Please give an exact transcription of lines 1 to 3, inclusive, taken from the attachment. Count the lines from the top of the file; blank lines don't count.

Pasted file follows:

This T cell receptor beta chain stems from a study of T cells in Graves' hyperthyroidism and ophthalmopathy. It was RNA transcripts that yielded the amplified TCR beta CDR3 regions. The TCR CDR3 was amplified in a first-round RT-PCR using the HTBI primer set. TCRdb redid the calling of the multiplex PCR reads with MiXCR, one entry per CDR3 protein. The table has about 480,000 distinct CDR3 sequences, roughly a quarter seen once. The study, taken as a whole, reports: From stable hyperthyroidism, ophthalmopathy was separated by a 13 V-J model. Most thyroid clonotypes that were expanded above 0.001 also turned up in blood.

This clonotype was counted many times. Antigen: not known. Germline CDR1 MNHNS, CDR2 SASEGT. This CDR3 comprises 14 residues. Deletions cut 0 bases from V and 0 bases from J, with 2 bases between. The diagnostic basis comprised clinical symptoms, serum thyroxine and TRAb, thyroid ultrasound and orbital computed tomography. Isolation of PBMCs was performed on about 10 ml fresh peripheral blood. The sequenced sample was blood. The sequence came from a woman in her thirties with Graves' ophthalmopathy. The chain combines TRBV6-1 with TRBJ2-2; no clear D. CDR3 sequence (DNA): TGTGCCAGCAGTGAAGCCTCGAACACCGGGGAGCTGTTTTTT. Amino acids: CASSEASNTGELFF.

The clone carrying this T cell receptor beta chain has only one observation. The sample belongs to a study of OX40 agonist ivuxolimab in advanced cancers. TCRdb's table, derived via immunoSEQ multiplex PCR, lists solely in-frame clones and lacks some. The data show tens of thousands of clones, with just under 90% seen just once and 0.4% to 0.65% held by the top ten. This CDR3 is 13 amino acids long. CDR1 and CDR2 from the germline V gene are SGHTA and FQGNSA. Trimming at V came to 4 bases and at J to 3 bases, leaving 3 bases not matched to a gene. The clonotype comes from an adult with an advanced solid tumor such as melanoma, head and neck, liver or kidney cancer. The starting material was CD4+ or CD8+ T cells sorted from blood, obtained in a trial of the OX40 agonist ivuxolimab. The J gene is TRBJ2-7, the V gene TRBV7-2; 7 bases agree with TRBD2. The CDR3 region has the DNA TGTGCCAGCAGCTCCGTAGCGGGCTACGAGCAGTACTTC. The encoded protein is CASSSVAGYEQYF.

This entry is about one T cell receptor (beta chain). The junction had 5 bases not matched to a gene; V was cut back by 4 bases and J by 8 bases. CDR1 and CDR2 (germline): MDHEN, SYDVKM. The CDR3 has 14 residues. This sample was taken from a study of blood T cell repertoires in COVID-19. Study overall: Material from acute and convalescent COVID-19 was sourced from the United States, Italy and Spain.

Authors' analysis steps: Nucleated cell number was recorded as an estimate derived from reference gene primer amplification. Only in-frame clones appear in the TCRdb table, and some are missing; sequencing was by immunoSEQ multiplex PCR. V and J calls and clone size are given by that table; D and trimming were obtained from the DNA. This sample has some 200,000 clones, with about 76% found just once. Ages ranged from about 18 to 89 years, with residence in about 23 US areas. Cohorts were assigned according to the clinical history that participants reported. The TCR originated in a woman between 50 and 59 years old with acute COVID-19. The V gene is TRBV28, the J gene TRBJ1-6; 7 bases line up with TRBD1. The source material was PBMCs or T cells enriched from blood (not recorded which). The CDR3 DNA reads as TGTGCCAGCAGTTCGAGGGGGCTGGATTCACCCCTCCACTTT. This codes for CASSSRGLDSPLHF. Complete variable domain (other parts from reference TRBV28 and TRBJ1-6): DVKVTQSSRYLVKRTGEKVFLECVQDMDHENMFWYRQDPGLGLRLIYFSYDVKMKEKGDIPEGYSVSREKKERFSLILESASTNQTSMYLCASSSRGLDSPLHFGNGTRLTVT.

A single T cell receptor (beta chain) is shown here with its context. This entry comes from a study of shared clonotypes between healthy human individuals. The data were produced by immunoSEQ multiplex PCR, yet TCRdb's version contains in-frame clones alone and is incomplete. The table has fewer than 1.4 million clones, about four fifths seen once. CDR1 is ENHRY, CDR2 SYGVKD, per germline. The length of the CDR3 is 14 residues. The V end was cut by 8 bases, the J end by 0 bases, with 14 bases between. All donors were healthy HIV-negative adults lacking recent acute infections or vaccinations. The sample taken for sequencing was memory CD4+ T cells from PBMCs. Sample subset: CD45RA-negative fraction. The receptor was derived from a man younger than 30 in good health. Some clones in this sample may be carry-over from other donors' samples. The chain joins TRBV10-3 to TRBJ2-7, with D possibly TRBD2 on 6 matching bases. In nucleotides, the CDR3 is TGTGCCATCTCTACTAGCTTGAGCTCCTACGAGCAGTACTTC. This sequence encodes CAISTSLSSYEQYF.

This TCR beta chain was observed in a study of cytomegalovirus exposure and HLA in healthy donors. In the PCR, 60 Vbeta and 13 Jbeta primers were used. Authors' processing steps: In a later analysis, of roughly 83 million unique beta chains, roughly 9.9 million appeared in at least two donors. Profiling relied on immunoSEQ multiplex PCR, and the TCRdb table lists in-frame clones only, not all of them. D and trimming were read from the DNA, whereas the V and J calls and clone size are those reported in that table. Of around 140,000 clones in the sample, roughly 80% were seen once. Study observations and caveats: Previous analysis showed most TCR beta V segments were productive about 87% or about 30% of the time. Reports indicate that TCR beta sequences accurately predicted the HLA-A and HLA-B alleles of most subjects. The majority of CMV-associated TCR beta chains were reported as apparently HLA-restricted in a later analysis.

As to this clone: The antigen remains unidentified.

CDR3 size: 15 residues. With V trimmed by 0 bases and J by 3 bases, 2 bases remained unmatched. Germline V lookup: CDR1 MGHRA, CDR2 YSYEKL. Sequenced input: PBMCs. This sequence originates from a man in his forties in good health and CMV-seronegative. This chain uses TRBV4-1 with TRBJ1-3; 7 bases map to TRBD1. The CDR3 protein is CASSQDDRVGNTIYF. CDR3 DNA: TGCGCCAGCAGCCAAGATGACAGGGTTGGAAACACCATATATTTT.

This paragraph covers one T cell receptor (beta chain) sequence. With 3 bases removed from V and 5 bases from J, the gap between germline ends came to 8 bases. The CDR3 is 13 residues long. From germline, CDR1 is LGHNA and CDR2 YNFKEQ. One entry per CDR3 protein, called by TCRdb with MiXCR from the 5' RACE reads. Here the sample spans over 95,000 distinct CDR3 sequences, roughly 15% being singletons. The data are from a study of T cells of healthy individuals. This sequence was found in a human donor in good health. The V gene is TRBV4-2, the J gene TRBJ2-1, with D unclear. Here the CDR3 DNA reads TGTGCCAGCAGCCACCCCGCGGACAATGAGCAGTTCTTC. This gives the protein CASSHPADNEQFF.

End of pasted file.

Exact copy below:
This T cell receptor beta chain stems from a study of T cells in Graves' hyperthyroidism and ophthalmopathy. It was RNA transcripts that yielded the amplified TCR beta CDR3 regions. The TCR CDR3 was amplified in a first-round RT-PCR using the HTBI primer set. TCRdb redid the calling of the multiplex PCR reads with MiXCR, one entry per CDR3 protein. The table has about 480,000 distinct CDR3 sequences, roughly a quarter seen once. The study, taken as a whole, reports: From stable hyperthyroidism, ophthalmopathy was separated by a 13 V-J model. Most thyroid clonotypes that were expanded above 0.001 also turned up in blood.

This clonotype was counted many times. Antigen: not known. Germline CDR1 MNHNS, CDR2 SASEGT. This CDR3 comprises 14 residues. Deletions cut 0 bases from V and 0 bases from J, with 2 bases between. The diagnostic basis comprised clinical symptoms, serum thyroxine and TRAb, thyroid ultrasound and orbital computed tomography. Isolation of PBMCs was performed on about 10 ml fresh peripheral blood. The sequenced sample was blood. The sequence came from a woman in her thirties with Graves' ophthalmopathy. The chain combines TRBV6-1 with TRBJ2-2; no clear D. CDR3 sequence (DNA): TGTGCCAGCAGTGAAGCCTCGAACACCGGGGAGCTGTTTTTT. Amino acids: CASSEASNTGELFF.

The clone carrying this T cell receptor beta chain has only one observation. The sample belongs to a study of OX40 agonist ivuxolimab in advanced cancers. TCRdb's table, derived via immunoSEQ multiplex PCR, lists solely in-frame clones and lacks some. The data show tens of thousands of clones, with just under 90% seen just once and 0.4% to 0.65% held by the top ten. This CDR3 is 13 amino acids long. CDR1 and CDR2 from the germline V gene are SGHTA and FQGNSA. Trimming at V came to 4 bases and at J to 3 bases, leaving 3 bases not matched to a gene. The clonotype comes from an adult with an advanced solid tumor such as melanoma, head and neck, liver or kidney cancer. The starting material was CD4+ or CD8+ T cells sorted from blood, obtained in a trial of the OX40 agonist ivuxolimab. The J gene is TRBJ2-7, the V gene TRBV7-2; 7 bases agree with TRBD2. The CDR3 region has the DNA TGTGCCAGCAGCTCCGTAGCGGGCTACGAGCAGTACTTC. The encoded protein is CASSSVAGYEQYF.